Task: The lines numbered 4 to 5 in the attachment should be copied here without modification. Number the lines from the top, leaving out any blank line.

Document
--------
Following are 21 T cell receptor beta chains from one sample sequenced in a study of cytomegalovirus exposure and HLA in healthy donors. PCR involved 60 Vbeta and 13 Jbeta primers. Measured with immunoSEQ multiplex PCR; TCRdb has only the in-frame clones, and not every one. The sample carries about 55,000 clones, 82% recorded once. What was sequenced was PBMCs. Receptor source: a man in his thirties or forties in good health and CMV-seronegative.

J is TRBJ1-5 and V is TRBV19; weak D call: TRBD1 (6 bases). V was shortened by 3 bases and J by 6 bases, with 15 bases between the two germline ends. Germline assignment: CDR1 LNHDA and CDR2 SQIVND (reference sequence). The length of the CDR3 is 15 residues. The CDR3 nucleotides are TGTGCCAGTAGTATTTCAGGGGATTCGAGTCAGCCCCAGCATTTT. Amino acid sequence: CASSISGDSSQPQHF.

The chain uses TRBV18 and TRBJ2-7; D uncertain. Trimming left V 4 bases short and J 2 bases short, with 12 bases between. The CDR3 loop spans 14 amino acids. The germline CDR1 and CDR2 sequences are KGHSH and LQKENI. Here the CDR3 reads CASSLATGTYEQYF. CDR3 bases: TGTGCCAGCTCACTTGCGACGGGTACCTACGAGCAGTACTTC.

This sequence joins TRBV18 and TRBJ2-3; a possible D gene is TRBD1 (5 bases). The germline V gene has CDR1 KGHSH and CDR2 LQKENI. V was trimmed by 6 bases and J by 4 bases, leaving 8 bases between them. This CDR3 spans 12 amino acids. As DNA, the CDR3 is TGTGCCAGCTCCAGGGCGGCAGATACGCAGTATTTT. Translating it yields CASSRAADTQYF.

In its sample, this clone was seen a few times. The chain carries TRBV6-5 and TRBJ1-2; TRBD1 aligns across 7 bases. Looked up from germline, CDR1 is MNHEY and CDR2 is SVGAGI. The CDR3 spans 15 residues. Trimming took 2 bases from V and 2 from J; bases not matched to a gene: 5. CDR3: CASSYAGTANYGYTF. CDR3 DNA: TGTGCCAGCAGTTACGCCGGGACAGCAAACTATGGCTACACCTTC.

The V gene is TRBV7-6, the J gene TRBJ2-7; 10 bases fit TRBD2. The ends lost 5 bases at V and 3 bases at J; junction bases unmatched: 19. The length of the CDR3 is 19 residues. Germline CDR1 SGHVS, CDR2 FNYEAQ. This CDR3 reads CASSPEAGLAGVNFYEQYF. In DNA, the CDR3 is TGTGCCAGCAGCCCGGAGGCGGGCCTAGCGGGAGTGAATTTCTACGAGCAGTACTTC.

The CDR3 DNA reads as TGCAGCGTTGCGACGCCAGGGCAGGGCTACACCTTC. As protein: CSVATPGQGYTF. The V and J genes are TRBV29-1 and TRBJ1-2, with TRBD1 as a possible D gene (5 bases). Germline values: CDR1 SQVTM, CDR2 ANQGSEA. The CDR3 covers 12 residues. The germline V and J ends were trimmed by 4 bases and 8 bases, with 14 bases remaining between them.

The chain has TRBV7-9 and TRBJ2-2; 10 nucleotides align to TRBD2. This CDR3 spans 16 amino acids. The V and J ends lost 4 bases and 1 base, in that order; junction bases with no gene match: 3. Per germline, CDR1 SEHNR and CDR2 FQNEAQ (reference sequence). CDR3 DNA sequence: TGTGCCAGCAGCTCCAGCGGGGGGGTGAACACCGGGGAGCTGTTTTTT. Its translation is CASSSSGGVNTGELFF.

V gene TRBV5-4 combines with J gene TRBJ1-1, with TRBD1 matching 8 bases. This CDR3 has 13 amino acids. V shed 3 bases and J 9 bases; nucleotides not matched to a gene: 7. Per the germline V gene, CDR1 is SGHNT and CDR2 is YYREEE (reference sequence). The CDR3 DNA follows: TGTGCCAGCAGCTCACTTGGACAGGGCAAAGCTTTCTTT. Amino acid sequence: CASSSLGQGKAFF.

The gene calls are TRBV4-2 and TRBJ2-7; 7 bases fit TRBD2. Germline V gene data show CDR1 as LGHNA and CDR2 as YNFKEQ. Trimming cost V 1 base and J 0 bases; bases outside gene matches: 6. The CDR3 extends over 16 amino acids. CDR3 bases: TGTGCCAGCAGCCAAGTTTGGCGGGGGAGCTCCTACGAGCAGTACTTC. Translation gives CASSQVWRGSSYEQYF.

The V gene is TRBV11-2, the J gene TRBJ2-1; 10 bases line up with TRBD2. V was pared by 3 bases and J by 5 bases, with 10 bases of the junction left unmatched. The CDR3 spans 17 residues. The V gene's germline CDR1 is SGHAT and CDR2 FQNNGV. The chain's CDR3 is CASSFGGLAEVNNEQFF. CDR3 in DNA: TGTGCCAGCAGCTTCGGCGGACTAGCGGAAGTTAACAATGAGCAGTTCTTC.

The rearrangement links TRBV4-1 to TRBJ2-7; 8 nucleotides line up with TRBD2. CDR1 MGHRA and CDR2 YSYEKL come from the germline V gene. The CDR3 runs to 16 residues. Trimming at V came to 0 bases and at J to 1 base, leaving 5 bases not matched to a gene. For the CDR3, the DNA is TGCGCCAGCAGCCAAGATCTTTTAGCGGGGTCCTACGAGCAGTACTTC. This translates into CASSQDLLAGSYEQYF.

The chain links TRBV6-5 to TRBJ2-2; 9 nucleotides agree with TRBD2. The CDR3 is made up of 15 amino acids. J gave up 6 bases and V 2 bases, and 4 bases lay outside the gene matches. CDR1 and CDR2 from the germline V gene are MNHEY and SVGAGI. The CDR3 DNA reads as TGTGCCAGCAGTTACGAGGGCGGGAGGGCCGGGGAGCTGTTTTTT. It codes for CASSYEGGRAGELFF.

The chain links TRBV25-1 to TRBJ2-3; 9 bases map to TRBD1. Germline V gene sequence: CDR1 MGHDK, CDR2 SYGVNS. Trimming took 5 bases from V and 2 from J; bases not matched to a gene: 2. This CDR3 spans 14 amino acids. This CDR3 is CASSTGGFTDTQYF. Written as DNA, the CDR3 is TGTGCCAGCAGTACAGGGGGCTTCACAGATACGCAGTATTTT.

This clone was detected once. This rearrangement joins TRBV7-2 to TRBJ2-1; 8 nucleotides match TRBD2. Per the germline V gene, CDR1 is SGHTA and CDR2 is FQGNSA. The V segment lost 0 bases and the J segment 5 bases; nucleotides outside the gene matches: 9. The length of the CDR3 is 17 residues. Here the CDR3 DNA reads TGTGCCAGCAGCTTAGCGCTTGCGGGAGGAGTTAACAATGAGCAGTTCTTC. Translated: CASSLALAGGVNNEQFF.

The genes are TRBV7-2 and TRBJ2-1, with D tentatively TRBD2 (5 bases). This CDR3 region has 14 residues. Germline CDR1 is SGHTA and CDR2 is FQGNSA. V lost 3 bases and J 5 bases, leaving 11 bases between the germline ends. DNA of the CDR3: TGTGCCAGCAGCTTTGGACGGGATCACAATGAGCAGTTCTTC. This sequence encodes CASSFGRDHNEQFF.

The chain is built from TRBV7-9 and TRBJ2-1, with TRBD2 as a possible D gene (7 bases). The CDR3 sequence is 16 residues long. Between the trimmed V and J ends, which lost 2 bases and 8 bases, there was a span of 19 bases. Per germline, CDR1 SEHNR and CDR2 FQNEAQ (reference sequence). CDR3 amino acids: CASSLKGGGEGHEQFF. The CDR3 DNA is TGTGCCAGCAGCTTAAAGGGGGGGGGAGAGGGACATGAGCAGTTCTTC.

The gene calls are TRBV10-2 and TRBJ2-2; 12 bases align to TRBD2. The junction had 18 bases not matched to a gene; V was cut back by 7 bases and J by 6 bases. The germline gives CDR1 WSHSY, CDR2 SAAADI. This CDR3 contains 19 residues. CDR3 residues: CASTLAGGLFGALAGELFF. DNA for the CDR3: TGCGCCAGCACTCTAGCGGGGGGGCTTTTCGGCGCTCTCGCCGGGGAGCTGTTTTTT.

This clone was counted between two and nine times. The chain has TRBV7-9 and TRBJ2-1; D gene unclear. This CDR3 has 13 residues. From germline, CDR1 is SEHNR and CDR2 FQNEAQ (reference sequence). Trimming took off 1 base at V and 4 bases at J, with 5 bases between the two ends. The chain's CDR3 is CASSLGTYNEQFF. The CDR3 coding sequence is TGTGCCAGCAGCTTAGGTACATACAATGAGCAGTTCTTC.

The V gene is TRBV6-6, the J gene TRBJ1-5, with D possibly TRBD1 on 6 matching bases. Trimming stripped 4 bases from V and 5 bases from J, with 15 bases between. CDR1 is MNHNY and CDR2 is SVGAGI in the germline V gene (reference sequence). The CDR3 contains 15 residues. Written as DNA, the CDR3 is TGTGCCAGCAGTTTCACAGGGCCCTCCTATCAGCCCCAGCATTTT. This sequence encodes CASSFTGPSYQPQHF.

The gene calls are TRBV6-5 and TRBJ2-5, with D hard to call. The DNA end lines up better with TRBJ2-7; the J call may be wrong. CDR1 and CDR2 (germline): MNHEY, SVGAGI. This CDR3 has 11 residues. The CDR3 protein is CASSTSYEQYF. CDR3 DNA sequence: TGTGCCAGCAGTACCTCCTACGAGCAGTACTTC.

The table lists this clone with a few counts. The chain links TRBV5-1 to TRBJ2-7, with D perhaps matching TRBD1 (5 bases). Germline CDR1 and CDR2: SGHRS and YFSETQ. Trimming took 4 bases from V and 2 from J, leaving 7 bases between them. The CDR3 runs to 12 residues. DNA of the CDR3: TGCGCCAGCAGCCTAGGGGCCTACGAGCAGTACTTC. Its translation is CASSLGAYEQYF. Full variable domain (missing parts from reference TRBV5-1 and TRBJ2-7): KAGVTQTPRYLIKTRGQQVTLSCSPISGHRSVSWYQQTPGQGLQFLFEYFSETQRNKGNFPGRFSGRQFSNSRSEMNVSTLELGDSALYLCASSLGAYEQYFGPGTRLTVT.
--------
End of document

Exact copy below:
This sequence joins TRBV18 and TRBJ2-3; a possible D gene is TRBD1 (5 bases). The germline V gene has CDR1 KGHSH and CDR2 LQKENI. V was trimmed by 6 bases and J by 4 bases, leaving 8 bases between them. This CDR3 spans 12 amino acids. As DNA, the CDR3 is TGTGCCAGCTCCAGGGCGGCAGATACGCAGTATTTT. Translating it yields CASSRAADTQYF.

In its sample, this clone was seen a few times. The chain carries TRBV6-5 and TRBJ1-2; TRBD1 aligns across 7 bases. Looked up from germline, CDR1 is MNHEY and CDR2 is SVGAGI. The CDR3 spans 15 residues. Trimming took 2 bases from V and 2 from J; bases not matched to a gene: 5. CDR3: CASSYAGTANYGYTF. CDR3 DNA: TGTGCCAGCAGTTACGCCGGGACAGCAAACTATGGCTACACCTTC.